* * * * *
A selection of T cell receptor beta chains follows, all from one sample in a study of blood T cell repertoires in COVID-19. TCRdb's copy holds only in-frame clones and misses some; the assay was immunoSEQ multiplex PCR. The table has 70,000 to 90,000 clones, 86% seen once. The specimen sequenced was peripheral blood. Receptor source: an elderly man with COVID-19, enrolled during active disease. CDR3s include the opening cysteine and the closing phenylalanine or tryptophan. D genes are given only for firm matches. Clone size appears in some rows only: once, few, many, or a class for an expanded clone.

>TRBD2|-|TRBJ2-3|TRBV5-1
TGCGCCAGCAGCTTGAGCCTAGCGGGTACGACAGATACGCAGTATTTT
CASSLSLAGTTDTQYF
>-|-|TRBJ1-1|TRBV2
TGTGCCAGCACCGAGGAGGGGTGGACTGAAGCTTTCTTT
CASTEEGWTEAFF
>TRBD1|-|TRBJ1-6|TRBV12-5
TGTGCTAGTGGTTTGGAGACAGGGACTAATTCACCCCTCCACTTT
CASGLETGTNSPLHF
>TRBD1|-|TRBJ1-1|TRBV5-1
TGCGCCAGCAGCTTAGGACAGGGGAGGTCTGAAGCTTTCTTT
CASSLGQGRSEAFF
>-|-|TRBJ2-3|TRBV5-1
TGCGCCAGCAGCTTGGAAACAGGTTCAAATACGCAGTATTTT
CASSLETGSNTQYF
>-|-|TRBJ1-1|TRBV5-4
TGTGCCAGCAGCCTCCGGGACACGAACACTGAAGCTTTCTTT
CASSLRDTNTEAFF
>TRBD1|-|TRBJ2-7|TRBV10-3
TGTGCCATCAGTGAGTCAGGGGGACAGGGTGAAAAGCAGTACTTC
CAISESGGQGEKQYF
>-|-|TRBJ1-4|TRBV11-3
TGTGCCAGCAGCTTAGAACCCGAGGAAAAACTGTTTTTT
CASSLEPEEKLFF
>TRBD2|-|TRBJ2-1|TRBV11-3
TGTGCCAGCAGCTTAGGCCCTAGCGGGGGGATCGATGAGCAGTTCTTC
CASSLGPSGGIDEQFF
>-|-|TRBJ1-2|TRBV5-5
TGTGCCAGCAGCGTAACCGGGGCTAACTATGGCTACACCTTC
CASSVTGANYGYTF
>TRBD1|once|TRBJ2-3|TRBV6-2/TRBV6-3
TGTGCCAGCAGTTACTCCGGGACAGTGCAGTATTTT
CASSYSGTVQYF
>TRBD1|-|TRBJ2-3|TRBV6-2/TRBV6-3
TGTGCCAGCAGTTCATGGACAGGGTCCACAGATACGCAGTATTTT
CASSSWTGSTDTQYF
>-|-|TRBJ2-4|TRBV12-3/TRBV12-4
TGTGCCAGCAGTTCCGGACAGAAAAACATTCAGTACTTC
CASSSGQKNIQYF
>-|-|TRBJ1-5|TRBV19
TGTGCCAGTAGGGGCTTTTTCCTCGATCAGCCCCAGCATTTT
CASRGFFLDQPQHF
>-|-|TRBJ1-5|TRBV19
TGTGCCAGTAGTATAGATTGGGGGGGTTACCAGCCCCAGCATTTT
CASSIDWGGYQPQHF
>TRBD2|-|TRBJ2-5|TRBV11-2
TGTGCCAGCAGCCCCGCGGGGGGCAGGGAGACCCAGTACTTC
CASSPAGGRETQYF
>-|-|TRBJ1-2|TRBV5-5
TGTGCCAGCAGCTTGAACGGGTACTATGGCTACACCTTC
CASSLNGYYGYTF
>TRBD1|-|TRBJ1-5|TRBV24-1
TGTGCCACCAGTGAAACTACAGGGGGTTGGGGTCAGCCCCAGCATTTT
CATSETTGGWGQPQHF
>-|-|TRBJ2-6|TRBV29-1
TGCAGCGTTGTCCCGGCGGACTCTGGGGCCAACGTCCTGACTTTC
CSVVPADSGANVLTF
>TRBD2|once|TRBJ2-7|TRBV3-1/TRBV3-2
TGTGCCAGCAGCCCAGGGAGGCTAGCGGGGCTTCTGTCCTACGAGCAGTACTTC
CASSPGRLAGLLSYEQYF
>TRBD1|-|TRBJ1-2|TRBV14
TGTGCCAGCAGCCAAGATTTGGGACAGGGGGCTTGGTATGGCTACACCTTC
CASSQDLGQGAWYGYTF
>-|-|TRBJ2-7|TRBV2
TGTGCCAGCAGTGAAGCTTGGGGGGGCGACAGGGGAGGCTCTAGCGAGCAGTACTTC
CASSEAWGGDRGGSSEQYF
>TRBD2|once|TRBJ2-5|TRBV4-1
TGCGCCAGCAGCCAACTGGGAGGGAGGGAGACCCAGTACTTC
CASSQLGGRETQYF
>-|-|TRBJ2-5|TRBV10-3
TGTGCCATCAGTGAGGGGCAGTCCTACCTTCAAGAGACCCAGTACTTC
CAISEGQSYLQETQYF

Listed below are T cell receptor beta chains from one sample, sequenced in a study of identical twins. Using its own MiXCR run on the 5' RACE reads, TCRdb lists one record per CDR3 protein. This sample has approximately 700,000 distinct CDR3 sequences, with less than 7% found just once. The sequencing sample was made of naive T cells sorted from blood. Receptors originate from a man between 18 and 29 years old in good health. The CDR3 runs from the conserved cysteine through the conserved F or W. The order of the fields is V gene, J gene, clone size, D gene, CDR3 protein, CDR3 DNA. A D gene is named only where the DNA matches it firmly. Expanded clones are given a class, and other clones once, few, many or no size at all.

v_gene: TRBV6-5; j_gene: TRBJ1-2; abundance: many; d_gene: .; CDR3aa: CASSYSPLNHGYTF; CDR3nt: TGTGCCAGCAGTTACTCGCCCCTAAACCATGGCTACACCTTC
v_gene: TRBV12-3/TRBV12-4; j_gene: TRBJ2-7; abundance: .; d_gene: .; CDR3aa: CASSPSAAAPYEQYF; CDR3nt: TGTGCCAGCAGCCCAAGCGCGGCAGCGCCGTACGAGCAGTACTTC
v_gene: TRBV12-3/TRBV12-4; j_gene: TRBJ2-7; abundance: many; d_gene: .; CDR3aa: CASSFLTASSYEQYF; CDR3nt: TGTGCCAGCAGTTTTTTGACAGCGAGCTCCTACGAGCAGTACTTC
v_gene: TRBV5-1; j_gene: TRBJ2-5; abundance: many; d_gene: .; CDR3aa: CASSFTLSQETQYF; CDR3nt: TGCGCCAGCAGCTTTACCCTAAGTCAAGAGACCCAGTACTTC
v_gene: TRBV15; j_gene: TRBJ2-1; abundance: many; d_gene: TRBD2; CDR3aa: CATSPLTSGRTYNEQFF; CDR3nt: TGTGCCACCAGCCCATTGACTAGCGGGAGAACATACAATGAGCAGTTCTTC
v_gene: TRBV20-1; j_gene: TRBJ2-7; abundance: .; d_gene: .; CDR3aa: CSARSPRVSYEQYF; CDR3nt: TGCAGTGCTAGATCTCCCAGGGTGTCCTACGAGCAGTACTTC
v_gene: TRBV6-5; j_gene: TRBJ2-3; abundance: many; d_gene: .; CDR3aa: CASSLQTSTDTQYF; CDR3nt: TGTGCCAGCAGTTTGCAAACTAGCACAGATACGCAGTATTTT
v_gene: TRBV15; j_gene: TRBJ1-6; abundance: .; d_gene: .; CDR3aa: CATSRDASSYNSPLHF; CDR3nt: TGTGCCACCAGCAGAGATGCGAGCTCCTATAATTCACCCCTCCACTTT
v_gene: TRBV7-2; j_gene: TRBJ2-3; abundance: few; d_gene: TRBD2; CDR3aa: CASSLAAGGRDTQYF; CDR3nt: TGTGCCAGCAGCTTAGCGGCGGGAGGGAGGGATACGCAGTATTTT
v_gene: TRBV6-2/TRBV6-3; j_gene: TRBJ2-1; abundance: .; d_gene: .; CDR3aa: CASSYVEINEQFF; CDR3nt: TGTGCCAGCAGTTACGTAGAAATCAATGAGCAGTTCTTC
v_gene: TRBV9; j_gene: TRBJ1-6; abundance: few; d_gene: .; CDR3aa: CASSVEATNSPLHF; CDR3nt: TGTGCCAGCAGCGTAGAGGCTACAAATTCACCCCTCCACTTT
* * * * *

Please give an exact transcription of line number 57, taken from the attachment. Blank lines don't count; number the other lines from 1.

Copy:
TGCAGCGTTGTCCCGGCGGACTCTGGGGCCAACGTCCTGACTTTC